The U.S Environmental Protection Agency (EPA) announced in a recent press release that the agency has given a $200,000 grant to the New Jersey Institute for Social Justice (NJISJ) to teach local residents environmental assessment and cleanup skills that can help them land good jobs. Under the grant, NJISJ will train more than 80 underemployed or unemployed Newark residents. The project has multiple benefits, because the skills students learn can be applied to assessing and cleaning up its estimated 700 acres of brownfields, abandoned and underused properties. Newark projects a growing need for environmental workers as its brownfields cleanups are revamped and plans to redevelop the waterfront get underway.
“This program marries perfectly the need to get people back to work and the need to clean up and put potentially contaminated properties to use throughout Newark,” said George Pavlou, acting regional administrator. “What better way to tackle Newark brownfields than to teach its very own residents the skills needed to transform these community eyesores into useful pieces of land that will benefit the city.”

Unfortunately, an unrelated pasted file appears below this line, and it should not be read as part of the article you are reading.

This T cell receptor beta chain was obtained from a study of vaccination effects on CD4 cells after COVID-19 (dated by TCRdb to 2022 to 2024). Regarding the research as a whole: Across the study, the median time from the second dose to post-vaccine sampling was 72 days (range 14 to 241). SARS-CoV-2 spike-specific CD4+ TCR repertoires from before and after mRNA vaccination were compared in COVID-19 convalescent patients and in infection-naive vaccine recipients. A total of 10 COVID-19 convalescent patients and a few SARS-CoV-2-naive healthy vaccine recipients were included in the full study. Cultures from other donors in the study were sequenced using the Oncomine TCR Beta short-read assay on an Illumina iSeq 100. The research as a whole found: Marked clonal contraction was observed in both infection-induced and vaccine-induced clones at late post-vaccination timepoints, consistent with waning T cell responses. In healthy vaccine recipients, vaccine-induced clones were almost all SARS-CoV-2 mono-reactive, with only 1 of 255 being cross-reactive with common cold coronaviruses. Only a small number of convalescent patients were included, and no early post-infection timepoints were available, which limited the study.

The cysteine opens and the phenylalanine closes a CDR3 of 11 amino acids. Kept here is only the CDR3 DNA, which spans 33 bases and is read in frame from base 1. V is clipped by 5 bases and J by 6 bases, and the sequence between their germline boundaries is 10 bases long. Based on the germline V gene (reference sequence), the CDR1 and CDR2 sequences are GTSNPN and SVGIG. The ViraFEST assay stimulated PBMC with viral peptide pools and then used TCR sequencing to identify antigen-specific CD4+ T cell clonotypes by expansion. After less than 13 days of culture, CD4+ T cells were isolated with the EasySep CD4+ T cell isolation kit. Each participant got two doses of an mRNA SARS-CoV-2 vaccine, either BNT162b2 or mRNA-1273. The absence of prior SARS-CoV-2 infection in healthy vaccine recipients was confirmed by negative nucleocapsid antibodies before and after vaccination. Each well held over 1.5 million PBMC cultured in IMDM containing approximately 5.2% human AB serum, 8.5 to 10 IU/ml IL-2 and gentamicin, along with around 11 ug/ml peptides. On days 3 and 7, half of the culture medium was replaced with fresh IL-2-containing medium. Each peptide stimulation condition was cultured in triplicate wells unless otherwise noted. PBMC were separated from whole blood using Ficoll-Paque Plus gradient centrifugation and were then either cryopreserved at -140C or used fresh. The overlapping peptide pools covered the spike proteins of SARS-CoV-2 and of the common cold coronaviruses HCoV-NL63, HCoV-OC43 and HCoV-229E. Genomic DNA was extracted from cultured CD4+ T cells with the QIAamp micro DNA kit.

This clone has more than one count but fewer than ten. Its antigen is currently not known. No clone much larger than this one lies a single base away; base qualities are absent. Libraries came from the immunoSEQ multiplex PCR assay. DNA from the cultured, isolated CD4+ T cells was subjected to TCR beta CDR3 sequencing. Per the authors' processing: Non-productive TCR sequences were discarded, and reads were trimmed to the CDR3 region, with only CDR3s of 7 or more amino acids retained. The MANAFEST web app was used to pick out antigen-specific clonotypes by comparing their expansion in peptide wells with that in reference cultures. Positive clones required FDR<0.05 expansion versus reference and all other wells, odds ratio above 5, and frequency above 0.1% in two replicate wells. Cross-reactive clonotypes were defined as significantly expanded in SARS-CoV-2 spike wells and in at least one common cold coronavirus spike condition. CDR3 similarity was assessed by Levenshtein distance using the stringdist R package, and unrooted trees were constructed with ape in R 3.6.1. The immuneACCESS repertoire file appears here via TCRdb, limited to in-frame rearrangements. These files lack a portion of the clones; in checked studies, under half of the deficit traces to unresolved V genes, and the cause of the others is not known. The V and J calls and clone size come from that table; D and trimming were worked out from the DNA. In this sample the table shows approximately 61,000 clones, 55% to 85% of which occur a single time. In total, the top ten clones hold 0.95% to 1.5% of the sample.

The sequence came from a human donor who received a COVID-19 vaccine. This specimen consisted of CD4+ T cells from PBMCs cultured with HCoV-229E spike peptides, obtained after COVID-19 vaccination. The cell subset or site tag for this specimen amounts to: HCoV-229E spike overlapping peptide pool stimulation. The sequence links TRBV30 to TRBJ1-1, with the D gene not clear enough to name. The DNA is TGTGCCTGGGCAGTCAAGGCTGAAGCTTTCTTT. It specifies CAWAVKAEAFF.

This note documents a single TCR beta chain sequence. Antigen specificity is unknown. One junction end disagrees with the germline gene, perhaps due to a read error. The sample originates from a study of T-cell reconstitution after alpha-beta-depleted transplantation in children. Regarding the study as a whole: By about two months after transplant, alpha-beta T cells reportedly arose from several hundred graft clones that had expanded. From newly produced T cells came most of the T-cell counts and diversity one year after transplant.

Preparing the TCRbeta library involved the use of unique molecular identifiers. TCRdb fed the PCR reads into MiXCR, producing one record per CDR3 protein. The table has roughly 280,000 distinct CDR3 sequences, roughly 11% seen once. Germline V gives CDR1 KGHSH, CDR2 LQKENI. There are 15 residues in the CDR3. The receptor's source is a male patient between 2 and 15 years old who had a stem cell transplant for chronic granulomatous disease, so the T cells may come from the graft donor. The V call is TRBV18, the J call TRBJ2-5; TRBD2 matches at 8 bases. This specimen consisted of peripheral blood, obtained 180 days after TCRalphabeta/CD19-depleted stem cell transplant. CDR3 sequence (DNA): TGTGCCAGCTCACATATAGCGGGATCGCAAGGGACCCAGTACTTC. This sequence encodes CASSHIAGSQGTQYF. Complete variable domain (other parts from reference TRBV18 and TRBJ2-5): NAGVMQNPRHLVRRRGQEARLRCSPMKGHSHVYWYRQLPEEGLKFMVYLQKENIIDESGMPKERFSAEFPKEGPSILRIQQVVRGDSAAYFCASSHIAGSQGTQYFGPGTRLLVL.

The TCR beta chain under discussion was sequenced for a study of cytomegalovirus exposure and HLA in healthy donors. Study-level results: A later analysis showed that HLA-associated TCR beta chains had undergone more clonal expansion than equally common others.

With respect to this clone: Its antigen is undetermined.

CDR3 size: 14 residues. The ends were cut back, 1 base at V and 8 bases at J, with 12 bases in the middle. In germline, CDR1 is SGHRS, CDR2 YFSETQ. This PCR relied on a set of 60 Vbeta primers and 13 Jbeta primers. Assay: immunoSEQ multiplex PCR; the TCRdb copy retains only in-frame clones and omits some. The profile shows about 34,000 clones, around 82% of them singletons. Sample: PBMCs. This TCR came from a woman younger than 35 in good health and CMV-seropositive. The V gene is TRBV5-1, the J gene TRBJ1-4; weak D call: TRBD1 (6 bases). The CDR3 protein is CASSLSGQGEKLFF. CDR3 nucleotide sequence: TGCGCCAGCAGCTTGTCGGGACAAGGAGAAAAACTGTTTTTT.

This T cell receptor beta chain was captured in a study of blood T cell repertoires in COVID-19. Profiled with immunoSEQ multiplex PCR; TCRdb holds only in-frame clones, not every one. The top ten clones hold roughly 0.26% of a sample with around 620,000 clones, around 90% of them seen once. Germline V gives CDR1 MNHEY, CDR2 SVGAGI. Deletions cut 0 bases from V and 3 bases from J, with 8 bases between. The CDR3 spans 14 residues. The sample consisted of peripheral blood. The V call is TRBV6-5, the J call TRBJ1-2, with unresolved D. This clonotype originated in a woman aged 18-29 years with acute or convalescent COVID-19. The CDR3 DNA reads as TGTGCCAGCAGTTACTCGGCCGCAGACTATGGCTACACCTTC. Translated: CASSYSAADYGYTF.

Under the recent EPA grant, NJISJ plans to train 87 students, place at least 53 graduates in environmental technician jobs, and track students for one year. The training program will consist of four 100-hour training cycles that include coursework in lead abatement, asbestos removal, the Occupational Safety and Health Act, and other issues often faced at brownfields sites. Once the training is complete, NJISJ will work with the Workforce Investment Board and Essex County Building Trades Council to place graduates in environmental jobs.
For more information about EPA’s brownfields program, visithttp://www.epa.gov/region02/brownfields/. For more information about this job training grant, go to
EPA grant helps New Jersey group teach residents valuable job skills (2/3)
February 3, 2009